Write less, say more, this could also have been called. It’s a point people made in various ways about my recent blog on Hemingway’s shortest story – that sometimes the art with writing is to write economically.
It’s something Raymond Carver, the peerless short story writer, knew well. Cutting and cutting at his drafts until he found the heart of a story – often with the help of his editor Gordon Lish. Carver, incidentally, hated to be called a minimalist – he thought it implied a lack of ambition or attainment. What he was, he said, was precise. And that’s something I try to be when I am writing. I aim, in the end, to find the one right word, rather than three which are close.
Often the way this editing process works is that you start with more words and then chip away at them. I like to compare this process to a sculptor chipping at a block of stone, or working with clay – finding the final form.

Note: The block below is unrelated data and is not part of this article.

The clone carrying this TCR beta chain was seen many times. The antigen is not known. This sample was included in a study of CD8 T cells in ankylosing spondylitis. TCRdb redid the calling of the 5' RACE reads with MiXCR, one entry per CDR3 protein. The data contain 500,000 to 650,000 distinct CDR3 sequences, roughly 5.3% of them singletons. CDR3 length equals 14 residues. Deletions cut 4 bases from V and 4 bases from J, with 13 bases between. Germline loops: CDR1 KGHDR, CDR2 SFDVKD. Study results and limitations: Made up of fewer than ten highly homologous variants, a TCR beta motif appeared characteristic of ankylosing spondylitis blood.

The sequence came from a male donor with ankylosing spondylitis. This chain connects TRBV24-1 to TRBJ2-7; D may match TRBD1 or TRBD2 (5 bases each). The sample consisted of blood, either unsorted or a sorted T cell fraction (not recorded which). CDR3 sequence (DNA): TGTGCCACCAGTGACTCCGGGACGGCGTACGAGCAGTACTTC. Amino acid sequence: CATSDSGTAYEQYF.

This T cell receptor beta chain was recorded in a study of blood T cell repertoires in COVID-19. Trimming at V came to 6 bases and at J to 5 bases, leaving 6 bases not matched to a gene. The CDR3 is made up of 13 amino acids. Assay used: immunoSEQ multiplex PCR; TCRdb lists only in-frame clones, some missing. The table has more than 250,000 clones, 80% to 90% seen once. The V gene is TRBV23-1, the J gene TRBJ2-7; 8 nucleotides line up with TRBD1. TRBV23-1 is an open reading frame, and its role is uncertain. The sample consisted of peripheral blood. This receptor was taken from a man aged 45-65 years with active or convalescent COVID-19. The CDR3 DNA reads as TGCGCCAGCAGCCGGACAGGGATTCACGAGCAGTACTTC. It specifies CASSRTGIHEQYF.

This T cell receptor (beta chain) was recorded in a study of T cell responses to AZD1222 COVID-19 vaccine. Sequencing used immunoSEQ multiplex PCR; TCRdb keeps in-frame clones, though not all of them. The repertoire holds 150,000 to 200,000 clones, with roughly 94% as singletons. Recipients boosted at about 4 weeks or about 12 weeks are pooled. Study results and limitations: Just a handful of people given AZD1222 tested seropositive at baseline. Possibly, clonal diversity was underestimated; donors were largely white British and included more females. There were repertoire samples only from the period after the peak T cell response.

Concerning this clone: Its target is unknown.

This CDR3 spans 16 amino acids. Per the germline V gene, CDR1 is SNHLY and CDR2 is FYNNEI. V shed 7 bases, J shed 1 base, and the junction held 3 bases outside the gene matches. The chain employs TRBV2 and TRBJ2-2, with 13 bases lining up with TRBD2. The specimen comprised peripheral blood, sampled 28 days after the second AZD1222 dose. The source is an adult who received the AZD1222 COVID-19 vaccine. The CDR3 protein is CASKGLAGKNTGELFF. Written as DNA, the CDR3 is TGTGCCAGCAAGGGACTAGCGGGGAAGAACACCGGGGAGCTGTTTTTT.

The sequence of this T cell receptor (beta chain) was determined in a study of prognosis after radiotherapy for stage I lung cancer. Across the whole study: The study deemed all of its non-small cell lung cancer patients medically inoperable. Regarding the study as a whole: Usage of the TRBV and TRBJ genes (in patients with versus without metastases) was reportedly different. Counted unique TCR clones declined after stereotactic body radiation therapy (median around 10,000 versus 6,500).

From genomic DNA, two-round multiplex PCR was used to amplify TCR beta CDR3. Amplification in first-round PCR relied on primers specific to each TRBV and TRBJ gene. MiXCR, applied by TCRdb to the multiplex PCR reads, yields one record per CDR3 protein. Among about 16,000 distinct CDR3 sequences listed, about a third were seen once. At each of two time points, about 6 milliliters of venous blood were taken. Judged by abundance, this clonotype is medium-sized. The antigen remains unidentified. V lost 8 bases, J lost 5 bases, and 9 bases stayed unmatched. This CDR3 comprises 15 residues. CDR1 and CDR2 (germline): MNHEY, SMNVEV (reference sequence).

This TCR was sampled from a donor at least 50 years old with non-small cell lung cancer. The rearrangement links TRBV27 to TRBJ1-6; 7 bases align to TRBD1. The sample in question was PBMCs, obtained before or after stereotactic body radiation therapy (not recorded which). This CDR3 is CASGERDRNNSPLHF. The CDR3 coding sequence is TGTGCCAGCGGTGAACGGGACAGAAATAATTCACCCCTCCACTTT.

Here are a couple of examples I like of writers using just this process. Neither of them is a short story writer.
First there’s Leonard Cohen and his late period masterpiece Hallelujah. We’ll all have our favourite versions of this much covered song I’m guessing, but for my money you have to go a long way to beat the Jeff Buckley version which I think best encapsulates laughing Len’s intention that it should sound like a song about religion but really be a song about sex.
Anywho – assuming we’ve all heard one or other version of the song with its six or seven verses – it’s sobering to note that Leonard Cohen wrote more than 80 verses of this song before he settled on the ones which have become canonical.
Yes that’s not a misprint – 80 verses.
Here’s another example of an artist chipping away. The modernist poet Ezra Pound, not a very nice man, appalling political opinions, but he wrote some of the most beautiful poems in the language. One of these is my favourite haiku. Here it is:
In a Station of the Metro
The apparition of these faces in the crowd;
Petals on a wet, black bough.
The surprising truth is that, to get to this pure distillation of image and thought old Ezra started with no fewer than 30 lines – cutting them down to these 14 words. He called it Imagism – I’d call it hard work.
For the most part the reader doesn’t see the road the writer has taken to get to where he ends up. And why should they? What matters is the words on the page. But it’s interesting to note how many more of them there might have been.